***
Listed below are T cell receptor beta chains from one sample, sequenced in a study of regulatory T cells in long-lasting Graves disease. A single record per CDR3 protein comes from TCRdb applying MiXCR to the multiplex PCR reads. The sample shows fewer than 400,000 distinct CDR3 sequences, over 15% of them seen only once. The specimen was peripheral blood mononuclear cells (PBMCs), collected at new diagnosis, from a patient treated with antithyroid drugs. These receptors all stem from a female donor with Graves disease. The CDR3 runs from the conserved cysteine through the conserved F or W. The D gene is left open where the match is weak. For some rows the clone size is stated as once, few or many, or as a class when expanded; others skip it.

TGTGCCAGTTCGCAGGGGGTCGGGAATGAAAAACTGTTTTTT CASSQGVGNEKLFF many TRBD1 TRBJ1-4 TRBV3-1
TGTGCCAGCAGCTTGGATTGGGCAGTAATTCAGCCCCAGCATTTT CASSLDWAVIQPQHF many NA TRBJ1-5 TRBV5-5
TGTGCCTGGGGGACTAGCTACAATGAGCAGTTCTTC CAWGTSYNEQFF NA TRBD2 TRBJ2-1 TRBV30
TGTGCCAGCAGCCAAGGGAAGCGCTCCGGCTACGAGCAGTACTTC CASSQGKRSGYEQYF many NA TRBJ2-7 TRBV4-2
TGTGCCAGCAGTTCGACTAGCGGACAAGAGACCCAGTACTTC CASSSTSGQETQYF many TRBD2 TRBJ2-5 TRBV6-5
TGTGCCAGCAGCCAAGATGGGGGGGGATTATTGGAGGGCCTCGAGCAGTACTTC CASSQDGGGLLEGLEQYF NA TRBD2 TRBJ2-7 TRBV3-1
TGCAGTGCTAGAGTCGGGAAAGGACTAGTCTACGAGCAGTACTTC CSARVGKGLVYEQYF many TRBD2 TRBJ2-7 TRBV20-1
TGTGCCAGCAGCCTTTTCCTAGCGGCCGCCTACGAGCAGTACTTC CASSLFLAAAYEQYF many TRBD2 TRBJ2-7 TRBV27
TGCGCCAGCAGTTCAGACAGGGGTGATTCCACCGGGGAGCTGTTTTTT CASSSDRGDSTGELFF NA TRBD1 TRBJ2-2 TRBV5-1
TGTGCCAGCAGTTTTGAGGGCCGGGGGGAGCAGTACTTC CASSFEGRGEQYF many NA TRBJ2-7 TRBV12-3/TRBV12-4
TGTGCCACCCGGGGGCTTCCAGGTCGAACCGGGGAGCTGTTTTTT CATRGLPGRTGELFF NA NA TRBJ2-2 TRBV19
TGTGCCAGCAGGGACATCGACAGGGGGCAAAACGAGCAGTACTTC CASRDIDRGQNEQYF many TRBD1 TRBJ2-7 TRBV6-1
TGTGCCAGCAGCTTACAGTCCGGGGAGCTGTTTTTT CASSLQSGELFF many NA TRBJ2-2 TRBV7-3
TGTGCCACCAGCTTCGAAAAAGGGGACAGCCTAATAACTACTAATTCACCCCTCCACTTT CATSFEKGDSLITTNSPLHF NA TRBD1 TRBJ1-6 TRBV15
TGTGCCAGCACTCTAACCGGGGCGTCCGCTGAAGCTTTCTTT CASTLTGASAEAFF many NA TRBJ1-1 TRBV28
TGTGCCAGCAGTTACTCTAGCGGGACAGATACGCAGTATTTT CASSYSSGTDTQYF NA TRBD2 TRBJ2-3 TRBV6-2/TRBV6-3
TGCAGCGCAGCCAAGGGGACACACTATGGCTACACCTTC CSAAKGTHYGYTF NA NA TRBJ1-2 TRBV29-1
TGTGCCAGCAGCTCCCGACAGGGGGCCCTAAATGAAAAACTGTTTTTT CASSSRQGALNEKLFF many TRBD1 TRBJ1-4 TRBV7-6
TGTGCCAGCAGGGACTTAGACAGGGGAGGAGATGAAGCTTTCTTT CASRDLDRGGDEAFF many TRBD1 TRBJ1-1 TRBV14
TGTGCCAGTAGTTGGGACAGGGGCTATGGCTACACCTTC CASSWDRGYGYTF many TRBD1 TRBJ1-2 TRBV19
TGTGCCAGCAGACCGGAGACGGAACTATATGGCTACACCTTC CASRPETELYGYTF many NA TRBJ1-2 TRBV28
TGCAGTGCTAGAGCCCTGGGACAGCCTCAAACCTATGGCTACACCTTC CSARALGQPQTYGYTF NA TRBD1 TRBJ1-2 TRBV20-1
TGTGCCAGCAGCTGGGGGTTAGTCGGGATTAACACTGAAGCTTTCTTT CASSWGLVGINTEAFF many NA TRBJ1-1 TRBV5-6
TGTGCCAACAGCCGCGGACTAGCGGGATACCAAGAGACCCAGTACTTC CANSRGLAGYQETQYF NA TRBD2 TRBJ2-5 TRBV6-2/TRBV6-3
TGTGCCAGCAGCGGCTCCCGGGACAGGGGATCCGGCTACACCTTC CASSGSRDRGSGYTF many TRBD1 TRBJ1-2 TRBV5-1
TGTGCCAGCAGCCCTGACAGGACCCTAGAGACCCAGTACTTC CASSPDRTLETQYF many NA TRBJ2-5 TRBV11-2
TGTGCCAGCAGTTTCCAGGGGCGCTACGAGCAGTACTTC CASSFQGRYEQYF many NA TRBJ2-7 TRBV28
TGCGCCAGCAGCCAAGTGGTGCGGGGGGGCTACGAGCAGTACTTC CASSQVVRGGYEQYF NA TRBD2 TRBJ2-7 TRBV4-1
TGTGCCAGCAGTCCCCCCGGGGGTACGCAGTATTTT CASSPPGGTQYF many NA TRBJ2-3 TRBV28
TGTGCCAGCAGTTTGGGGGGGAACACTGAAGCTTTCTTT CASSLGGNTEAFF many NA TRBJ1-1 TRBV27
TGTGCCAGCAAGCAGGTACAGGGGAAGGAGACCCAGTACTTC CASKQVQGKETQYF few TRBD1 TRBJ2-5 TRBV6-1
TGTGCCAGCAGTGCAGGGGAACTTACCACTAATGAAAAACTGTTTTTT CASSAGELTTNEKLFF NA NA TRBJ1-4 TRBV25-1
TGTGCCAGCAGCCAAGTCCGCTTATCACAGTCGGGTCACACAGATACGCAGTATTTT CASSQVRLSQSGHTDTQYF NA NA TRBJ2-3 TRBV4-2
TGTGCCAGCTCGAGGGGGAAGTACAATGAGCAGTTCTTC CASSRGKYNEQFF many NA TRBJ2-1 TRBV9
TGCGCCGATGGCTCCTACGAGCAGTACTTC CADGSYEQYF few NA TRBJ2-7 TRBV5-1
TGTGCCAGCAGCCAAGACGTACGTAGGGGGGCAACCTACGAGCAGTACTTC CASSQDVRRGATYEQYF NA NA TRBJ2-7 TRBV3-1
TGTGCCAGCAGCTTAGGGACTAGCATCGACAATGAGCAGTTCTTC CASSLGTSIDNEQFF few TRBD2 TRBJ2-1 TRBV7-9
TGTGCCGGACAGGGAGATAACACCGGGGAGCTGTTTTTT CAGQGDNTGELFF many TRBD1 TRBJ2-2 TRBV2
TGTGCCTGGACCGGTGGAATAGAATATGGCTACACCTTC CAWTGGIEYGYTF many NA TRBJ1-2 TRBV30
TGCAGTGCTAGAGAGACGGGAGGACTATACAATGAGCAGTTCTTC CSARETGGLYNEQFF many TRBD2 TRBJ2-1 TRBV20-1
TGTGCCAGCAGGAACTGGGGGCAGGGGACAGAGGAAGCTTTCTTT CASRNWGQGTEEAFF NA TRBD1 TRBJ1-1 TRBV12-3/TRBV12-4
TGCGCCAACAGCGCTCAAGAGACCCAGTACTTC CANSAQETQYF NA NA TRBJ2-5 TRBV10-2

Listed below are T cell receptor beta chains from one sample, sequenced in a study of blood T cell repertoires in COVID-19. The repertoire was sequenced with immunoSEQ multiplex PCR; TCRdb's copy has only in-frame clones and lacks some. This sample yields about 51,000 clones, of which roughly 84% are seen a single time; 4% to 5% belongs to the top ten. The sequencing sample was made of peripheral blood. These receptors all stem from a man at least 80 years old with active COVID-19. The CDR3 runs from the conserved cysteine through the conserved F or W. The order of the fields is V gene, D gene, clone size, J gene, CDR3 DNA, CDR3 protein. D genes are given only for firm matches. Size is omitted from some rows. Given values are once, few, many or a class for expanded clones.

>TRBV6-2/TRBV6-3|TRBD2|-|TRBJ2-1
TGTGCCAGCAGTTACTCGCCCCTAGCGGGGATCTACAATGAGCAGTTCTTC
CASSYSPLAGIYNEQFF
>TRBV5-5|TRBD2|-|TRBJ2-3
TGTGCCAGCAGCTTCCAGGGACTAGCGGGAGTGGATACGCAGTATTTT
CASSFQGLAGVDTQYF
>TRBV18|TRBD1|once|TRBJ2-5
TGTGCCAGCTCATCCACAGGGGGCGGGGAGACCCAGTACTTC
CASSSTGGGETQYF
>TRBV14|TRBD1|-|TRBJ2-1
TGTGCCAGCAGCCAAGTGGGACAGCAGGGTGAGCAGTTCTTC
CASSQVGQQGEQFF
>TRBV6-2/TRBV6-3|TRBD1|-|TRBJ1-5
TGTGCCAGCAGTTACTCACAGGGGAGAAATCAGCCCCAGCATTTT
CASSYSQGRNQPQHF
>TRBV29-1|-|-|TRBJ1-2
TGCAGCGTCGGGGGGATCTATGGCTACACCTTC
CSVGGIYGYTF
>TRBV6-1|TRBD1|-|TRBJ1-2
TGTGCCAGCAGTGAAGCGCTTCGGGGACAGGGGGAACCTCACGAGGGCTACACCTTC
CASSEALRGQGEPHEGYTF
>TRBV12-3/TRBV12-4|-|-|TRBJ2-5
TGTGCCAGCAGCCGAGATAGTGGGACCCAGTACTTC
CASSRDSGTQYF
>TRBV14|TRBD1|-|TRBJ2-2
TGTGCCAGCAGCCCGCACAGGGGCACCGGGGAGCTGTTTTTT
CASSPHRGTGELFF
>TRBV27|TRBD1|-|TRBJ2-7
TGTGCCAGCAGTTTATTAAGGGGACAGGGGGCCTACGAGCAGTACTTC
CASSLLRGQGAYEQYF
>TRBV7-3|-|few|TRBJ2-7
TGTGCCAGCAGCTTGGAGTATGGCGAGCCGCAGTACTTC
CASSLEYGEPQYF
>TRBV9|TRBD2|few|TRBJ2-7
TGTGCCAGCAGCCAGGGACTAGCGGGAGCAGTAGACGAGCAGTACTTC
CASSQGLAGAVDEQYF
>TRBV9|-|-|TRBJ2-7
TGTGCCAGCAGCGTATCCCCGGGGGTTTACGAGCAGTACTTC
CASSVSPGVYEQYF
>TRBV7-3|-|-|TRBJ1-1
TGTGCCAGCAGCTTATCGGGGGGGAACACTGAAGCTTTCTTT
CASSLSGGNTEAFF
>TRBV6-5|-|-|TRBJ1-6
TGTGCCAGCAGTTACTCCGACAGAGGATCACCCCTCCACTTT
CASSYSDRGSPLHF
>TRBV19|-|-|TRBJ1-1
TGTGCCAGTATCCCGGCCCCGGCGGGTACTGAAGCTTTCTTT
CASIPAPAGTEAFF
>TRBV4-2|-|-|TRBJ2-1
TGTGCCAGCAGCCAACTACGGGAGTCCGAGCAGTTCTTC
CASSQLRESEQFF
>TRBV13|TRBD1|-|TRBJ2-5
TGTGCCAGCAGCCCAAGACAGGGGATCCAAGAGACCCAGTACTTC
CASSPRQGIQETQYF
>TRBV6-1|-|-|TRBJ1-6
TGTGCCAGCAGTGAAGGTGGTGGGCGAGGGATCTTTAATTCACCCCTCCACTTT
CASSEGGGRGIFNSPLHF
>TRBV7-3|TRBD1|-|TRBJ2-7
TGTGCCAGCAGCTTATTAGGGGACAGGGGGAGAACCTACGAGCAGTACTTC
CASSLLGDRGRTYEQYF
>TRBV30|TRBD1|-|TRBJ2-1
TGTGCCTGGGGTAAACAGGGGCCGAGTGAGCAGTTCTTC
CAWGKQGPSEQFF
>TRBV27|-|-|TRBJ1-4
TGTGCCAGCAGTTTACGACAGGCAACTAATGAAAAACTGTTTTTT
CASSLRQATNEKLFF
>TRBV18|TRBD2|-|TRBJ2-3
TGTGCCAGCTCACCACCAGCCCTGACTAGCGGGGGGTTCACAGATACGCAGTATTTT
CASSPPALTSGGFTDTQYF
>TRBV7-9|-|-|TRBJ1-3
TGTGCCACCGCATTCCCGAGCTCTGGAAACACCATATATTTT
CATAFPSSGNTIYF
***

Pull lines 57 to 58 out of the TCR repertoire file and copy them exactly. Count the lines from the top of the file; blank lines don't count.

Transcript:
>TRBV6-2/TRBV6-3|TRBD1|-|TRBJ1-5
TGTGCCAGCAGTTACTCACAGGGGAGAAATCAGCCCCAGCATTTT